The University of Chicago launched the Civic Leadership Academy two years ago to provide professional growth and development for talented leaders working in nonprofits and government agencies in Chicago and Cook County. From the start, we knew that increasing the awareness and skills about civic tech needed to be an integral part of the academy. In this work, Microsoft Chicago has been our closest partner.
To create and shape better policies, smarter programs, and more effective services, 21st century urban civic leaders don’t necessarily have to know how to run a regression analysis. They do need to know how data can support their work—everything from how to find data to how to analyze it, from when to question data to using it to spark new ideas.
Operated by the University’s Office of Civic Engagement, the Civic Leadership Academy is a six-month certificate program grounded in the leadership development framework conceived by faculty at the UChicago Booth School of Business. Sessions are taught by faculty from the University’s five professional schools and expert practitioners from civic institutions.
One of the earliest modules for this year’s cohort was dedicated to how data can push the work of a civic leader forward. Professor Kerwin Charles, now interim dean of the UChicago Harris School of Public Policy, presented on data, measurement, and analysis, Rayid Ghani, the research director of the Urban Center for Computation and Data, led a discussion of predictive analytics—the importance of crafting the right questions to inform what data is collected—and Harris Professor Will Howell presented on civic integration and application discussion.
In the module on advancing leadership goals, a panel discussed Chicago’s emerging civic tech ecosystem, widely praised as one of the best in the country. Assembled and moderated by Microsoft’s Shelley Stern Grach, the panel featured Derek Eder, founder and partner of the firm DataMade; Fabian Elliott, founder and CEO of Black Tech Mecca; Julia Ellis of Ellis & Associates Consulting; and James Rudyk, executive director of the Northwest Side Housing Center (and a graduate of the academy’s first cohort). The fellows heard about what civic tech is, what it offers, and how to get involved here in Chicago.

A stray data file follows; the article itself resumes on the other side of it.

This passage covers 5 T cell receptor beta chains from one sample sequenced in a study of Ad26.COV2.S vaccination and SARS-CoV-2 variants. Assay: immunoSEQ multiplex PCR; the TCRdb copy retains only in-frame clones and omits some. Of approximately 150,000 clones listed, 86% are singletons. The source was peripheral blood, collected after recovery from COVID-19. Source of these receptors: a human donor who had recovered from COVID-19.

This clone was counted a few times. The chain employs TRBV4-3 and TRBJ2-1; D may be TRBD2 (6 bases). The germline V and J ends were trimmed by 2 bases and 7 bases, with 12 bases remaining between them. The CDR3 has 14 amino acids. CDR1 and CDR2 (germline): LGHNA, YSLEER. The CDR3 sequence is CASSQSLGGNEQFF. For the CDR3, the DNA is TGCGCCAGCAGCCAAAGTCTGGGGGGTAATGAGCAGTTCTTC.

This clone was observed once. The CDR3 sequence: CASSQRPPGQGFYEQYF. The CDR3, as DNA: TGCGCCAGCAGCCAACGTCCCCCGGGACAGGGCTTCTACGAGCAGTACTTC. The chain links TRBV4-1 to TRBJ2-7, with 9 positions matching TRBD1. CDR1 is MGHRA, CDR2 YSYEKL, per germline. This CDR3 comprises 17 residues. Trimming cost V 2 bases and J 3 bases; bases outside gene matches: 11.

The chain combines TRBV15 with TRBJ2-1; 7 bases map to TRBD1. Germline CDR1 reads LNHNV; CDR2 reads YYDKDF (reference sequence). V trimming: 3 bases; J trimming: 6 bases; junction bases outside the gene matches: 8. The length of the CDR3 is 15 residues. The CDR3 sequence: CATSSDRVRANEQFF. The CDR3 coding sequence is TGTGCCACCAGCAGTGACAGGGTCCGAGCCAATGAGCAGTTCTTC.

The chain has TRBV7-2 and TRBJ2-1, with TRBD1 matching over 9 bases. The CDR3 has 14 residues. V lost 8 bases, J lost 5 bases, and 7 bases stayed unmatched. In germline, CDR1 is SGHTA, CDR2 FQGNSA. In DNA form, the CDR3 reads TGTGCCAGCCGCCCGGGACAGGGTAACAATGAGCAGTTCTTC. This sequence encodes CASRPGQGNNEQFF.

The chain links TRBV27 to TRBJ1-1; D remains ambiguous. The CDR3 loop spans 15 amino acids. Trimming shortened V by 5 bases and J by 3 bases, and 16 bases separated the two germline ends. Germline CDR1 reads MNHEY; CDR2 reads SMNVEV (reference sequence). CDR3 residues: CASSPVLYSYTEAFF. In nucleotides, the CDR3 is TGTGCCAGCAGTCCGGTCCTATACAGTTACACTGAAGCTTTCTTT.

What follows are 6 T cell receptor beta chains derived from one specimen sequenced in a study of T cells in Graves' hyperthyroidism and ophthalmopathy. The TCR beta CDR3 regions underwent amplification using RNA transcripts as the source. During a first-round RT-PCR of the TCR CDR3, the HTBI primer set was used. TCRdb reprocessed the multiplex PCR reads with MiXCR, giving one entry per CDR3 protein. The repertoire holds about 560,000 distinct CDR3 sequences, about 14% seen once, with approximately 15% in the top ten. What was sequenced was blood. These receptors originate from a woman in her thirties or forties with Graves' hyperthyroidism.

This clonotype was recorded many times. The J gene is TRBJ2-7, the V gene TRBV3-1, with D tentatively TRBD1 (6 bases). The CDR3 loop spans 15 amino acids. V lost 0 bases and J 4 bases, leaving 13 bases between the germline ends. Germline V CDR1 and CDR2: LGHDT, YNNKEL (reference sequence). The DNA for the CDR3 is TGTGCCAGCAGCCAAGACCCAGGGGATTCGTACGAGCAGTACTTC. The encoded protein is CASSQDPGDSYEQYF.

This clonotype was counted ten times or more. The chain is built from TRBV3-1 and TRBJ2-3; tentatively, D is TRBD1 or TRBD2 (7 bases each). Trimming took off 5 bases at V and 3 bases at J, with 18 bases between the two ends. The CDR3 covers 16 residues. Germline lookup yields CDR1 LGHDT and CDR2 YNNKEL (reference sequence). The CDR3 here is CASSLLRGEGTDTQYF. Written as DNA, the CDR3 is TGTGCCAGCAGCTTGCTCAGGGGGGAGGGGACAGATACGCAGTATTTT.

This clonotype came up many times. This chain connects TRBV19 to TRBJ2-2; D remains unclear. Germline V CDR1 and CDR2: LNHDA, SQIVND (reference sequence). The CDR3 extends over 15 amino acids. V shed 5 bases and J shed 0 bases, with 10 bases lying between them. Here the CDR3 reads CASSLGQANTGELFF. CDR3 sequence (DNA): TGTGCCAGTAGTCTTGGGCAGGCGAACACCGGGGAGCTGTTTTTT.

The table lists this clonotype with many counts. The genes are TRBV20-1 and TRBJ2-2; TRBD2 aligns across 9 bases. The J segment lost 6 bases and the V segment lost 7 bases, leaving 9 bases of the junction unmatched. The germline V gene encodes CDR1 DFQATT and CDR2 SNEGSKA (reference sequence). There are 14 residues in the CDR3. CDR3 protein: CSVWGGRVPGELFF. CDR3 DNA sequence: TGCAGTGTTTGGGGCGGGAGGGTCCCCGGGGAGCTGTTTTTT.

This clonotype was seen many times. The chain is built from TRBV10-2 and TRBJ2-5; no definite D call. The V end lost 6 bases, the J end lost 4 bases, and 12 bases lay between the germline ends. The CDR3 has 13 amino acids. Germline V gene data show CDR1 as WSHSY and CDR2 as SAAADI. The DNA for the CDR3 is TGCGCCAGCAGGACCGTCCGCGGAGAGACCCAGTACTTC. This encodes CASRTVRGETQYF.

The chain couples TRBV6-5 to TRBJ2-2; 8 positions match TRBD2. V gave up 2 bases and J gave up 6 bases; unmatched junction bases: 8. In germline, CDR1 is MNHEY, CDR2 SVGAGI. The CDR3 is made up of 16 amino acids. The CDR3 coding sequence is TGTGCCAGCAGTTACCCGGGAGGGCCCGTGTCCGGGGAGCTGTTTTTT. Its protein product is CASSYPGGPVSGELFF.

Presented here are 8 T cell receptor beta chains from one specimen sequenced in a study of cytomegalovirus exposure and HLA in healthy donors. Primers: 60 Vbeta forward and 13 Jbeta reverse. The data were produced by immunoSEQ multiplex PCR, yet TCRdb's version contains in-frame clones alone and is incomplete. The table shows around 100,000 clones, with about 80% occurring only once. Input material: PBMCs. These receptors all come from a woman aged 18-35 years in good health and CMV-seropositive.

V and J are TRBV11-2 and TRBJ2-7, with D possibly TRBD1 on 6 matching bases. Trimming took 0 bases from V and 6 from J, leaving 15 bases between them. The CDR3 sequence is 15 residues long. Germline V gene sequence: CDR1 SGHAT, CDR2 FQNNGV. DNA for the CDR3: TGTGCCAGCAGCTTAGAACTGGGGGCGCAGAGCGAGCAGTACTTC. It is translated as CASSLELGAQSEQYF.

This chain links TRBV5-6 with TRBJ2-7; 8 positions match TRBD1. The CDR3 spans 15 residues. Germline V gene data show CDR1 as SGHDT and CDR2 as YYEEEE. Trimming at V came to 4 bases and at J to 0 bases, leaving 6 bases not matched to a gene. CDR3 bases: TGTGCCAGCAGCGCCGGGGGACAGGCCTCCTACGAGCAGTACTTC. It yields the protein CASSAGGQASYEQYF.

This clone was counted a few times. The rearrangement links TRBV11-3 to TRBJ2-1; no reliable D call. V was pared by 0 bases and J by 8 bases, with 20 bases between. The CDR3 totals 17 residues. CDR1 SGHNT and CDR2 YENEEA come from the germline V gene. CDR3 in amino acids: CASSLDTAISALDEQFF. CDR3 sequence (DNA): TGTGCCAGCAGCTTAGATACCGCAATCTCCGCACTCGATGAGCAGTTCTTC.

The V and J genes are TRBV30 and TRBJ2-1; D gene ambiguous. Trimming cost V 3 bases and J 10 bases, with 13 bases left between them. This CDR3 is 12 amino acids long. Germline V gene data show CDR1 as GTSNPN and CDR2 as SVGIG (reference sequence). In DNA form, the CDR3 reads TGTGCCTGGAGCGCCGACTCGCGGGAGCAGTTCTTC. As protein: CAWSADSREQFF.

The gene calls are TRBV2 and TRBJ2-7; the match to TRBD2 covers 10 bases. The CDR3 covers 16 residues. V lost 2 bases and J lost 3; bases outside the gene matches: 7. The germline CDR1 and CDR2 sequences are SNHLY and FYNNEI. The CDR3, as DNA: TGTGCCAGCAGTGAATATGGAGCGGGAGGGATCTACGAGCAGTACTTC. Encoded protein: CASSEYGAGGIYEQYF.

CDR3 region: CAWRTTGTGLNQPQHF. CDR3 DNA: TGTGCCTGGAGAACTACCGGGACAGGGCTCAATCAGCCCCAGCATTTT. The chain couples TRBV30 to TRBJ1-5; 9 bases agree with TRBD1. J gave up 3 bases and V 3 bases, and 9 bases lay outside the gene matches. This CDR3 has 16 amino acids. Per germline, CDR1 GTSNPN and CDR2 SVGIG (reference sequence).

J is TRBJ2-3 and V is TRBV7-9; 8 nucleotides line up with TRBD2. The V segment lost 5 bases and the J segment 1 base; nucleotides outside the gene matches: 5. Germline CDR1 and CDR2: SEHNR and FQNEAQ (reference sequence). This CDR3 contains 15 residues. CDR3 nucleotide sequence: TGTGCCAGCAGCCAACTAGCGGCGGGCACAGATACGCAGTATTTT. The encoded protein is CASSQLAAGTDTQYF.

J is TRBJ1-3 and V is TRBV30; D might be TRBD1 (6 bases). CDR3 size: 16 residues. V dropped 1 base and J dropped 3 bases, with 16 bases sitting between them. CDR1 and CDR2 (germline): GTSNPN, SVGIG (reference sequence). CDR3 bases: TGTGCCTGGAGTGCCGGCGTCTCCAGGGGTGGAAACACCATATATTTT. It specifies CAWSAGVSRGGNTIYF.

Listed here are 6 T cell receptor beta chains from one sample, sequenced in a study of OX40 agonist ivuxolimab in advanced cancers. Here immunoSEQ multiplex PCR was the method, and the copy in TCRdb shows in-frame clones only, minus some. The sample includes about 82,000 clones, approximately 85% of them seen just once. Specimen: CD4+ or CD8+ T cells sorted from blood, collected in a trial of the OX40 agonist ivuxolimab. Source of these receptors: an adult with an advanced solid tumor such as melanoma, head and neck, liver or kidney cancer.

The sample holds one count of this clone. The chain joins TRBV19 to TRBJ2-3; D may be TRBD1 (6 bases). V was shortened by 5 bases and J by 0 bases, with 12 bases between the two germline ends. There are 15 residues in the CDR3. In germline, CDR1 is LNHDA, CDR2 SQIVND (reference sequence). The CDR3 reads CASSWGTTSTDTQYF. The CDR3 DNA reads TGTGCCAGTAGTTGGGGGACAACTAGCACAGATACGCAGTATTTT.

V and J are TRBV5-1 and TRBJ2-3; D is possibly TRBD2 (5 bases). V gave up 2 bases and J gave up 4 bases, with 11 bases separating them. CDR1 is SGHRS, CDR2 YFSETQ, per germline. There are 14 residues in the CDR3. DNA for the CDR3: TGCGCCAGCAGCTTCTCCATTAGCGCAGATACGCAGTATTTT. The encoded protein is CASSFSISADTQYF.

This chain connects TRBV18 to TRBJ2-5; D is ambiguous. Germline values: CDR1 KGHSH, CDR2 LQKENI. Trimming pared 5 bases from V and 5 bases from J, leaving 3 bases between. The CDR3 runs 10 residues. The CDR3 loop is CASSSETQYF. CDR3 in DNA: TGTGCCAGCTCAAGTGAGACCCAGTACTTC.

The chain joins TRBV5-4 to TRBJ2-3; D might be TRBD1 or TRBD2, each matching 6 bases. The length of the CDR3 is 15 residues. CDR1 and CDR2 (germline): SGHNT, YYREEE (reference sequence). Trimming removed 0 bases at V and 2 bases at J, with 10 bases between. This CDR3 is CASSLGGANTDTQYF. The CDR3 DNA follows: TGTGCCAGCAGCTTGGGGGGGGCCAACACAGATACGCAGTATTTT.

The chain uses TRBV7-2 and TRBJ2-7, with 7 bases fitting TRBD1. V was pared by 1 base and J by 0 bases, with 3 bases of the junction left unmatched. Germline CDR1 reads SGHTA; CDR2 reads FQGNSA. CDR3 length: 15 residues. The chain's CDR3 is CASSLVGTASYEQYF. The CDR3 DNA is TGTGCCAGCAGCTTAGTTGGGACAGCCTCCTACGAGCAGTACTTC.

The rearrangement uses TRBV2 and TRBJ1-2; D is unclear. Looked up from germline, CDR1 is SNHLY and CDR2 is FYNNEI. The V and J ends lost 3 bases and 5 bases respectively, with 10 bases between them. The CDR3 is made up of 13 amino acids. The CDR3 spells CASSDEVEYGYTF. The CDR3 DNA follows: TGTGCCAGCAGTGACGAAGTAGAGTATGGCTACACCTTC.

The importance of data-informed decision-making goes beyond the Civic Leadership Academy curriculum. The concept is woven into the entire experience. Fellows are encouraged to collect data during discussions with a green pen, a technique promoted by Linda Ginzel of Chicago Booth faculty, for example, and they explored data that can impact and support their work, such as open data on workforce retention rates for employment programs for men who had been incarcerated and market research on funding sources for nonprofit equity and venture funds.
Data-informed planning underlies each fellow’s capstone project, which apply the skills they develop over the course of the academy to build or improve a program at his or her full-time job. For some fellows, making better use of available data is the central goal of their project. In a recent blog post, Rudyk described how Microsoft helped the Northwest Side Housing Center build a single database to merge and manage all available data across its seven programs.
Patrick Murphey, assistant commissioner in the City of Chicago Department of Planning and Development, compiled a scattered assortment of City data that detailed the zoning history of privately and publicly-owned parcels of land. The zoning-related decisions were organized and uploaded to a publicly-accessible map in order to enhance property search results. The new zoning map is currently in test form and expected to fully replace the current zoning map in January 2017.
To help more nonprofit and government agencies, we’re pleased that Microsoft will host “office hours” for the next cohort of academy fellows, offering more one-on-one guidance and support. And, of course, we will continue to emphasize the role of data in becoming an effective civic leader. To be successful in today’s civic sphere, that knowledge is essential.
Derek R.B. Douglas is the Vice President for Civic Engagement at the University of Chicago. He leads the University’s urban development and civic engagement efforts, collaborating across campus to enhance local communities and enrich the work of faculty and students through research, education, and direct engagement.
Tags: Black Tech Mecca, Chicago, Chicago Booth, Civic Engagement, Civic Leadership Academy, Cook County, Data, DataMade, Derek Douglas, Derek Eder, ellis & Associates consulting, Fabian Elliott, Government, James Rudyk, Julia Ellis, Kerwin Charles, Linda Ginzel, Microsoft, Microsoft Chicago, nonprofit, Northwest Side Housing Center, Rayid Ghani, Shelley Stern Grach, UChicago Booth School of Business, UChicago Harris School of Public Policy, University of Chicago